03-01-2014, 08:48 PM   #7
littlemama1's Avatar
Join Date: Feb 2014
Location: midwest
I don't have any experience with whether or not a diverting ostomy will help or if it's the 'beginning of the end'. But I have lived with an ostomy for 11 years and have had a full and happy life. I got my permanent ostomy right after my first semester of college and I finished college, went to grad school on a full scholarship, got a job, dated, met my husband (who had never heard of such a thing until he met me!), got married, and have a daughter now. I have even attempted making myself into a runner but I think biking is more my speed The ostomy itself has never stopped me from doing anything.

I had a temporary ostomy for a few months the year before getting the permanent one and I admit that at first, I was totally disgusted by it and felt deformed. But then, I was also 18 and hadn't really prepared myself at all. But a year later I was begging to go back to it. I haven't always loved it, but I've never regretted my decisions. I don't think you're vain... it's a big deal to lose a body part and have the way your body functions fundamentally altered. It's not easy and acceptance and getting back to feeling normal is a process. Don't beat yourself up for having a hard time.

But it's also not the end of the world, and if it ends up being permanent, you can and will adjust and live a full, happy life.
UC 2001, failed j-pouch, ileostomy since 2003 (age 19)
03-02-2014, 02:06 PM   #8
Join Date: Oct 2012

My Support Groups:
I think I can say I'm an example of a stoma working well - so far at least, though I've only had it a few months. My quality of life is massively improved, and my stoma has been relatively trouble-free and I find it easy to take care of - far easier than I thought it would be.

But I think I'm unusual in that I really wanted a stoma, it had been talked about for years beforehand, and I was very accepting of the idea. I delayed it because I thought it was supposed to be a last resort, and that people would think I was crazy for having it when I hadn't exhausted all other options. Now I wish I'd followed my instinct and spoken up and had it done ages ago.

I wish I knew what the secret is in accepting a stoma, if I knew I would share it with you all! All I know is that I just don't feel ashamed or upset about it at all, I don't feel self-conscious about people knowing I have it. It's just another body part to me, one that makes my life considerably more pleasant than it was before the ileostomy.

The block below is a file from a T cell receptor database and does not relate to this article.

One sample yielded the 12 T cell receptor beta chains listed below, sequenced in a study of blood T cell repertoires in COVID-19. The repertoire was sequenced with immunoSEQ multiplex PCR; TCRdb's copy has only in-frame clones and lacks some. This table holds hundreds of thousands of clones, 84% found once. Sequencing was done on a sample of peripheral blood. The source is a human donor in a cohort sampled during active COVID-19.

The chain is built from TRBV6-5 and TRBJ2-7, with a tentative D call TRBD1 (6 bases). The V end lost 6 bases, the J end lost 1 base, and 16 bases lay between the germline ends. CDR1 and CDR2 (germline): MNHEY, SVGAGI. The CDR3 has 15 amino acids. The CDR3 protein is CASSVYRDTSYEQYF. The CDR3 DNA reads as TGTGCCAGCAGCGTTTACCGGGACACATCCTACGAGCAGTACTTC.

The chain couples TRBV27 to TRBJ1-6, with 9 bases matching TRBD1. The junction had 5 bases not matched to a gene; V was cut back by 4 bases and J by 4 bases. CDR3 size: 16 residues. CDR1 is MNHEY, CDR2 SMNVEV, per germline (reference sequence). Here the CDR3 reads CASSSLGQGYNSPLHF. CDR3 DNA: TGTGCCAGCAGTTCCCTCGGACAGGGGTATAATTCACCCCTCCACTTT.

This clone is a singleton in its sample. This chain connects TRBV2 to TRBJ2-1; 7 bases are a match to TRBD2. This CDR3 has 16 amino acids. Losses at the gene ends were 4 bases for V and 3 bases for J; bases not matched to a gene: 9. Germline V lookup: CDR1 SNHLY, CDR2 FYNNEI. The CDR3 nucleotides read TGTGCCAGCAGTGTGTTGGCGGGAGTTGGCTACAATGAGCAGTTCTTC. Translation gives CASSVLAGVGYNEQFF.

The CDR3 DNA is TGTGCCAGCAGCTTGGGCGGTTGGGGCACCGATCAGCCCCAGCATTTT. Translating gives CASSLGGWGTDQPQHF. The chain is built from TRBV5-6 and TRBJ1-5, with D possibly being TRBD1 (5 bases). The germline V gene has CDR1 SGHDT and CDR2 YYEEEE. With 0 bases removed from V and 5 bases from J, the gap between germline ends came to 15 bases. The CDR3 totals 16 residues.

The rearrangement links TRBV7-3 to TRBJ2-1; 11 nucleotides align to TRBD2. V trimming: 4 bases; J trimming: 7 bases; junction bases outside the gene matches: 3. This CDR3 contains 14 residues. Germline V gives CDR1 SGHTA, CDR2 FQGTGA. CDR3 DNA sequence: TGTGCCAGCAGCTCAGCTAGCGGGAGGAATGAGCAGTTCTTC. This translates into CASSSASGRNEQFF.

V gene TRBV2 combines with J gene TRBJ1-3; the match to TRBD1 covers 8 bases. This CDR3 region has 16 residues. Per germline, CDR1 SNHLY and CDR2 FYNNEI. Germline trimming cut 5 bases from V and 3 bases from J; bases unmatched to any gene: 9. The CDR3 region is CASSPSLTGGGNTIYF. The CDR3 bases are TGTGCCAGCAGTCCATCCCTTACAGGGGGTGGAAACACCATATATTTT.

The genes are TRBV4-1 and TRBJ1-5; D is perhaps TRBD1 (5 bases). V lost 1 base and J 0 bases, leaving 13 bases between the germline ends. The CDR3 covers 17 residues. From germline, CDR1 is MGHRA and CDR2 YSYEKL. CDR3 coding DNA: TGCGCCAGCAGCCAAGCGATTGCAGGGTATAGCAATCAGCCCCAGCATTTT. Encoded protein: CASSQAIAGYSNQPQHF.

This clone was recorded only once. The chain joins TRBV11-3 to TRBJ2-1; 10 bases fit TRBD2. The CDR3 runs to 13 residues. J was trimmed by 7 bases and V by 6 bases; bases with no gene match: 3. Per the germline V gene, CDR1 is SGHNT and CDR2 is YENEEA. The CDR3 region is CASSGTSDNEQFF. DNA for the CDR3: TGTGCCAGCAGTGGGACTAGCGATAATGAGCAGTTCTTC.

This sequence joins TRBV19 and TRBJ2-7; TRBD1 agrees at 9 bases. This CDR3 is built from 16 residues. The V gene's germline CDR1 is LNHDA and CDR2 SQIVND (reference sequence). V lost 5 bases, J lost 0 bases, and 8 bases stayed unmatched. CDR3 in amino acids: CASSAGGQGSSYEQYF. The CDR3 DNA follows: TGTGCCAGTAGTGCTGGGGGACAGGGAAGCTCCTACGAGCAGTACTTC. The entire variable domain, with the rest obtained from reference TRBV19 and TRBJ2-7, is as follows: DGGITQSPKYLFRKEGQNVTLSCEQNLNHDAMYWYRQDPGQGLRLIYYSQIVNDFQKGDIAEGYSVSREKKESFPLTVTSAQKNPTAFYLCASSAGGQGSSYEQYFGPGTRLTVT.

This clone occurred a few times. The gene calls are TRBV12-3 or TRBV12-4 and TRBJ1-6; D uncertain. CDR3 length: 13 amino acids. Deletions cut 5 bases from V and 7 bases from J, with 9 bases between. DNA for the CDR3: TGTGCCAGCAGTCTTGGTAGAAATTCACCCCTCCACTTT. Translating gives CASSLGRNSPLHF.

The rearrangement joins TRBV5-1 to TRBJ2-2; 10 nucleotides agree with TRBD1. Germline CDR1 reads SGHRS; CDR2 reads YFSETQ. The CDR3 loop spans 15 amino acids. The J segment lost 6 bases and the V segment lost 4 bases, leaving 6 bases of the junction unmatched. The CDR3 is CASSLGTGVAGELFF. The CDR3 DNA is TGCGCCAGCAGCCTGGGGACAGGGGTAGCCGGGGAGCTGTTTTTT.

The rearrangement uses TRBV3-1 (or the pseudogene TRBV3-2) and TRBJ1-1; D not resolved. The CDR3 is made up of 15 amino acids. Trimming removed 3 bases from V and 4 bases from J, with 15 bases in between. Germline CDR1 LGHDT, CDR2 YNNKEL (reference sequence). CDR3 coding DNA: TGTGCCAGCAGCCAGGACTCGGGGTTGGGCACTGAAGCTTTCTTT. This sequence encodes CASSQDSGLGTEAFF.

03-12-2014, 11:22 AM   #9
Join Date: Dec 2013
Location: chapman, Kansas
Thank you for your very kind responses. I had my surgery 3/5 and was released 3/7. Life is different and will take some adjusting. Was supposed to get a loop and guess the surgeon decided different once in there. They cut the sigmoid off and stapled it off. Then made my stoma to the left of my belly button. Was told before the surgery a 20% chance the stoma would be permanent. After the surgery the surgeon told my husband there is a 30% chance they would be able to reconnect. Sure hope this works! I feel like my abdomen needs support. Lots of pressure like things could spring out? Does that make sense? I am walking almost every day except for yesterday. 50 mph winds seemed like it could blow me over. Lol.
03-12-2014, 02:11 PM   #10
Nyx's Avatar
Join Date: Jan 2010
Location: Barrie, Ontario

My Support Groups:
The pressure and heaviness is totally normal! I felt that way too. Don't worry, once your stomach muscles adjust, you won't even notice your stoma there. Also, don't overdo your exercise. Walking is good, but don't do too much and wear yourself out. It'll likely take you about 3 months to feel "back to normal". I know that sounds like a long time, but this is a major surgery and your body needs to adjust. Good luck with your recovery! Hope it's uneventful

Crohn's Diagnosis: May 2006
Current meds: none
Surgeries: Colostomy, December 2009

"Never trust a fart." Jack Nicholson, The Bucket List

Oscar is awesome! Loving my life with my stoma (with a hint of poo)!!


Crohn's Disease Forum » Surgery » Stoma Subforum » Is this the beginning of the end?
Thread Tools

All times are GMT -5. The time now is 10:44 AM.
Copyright 2006-2017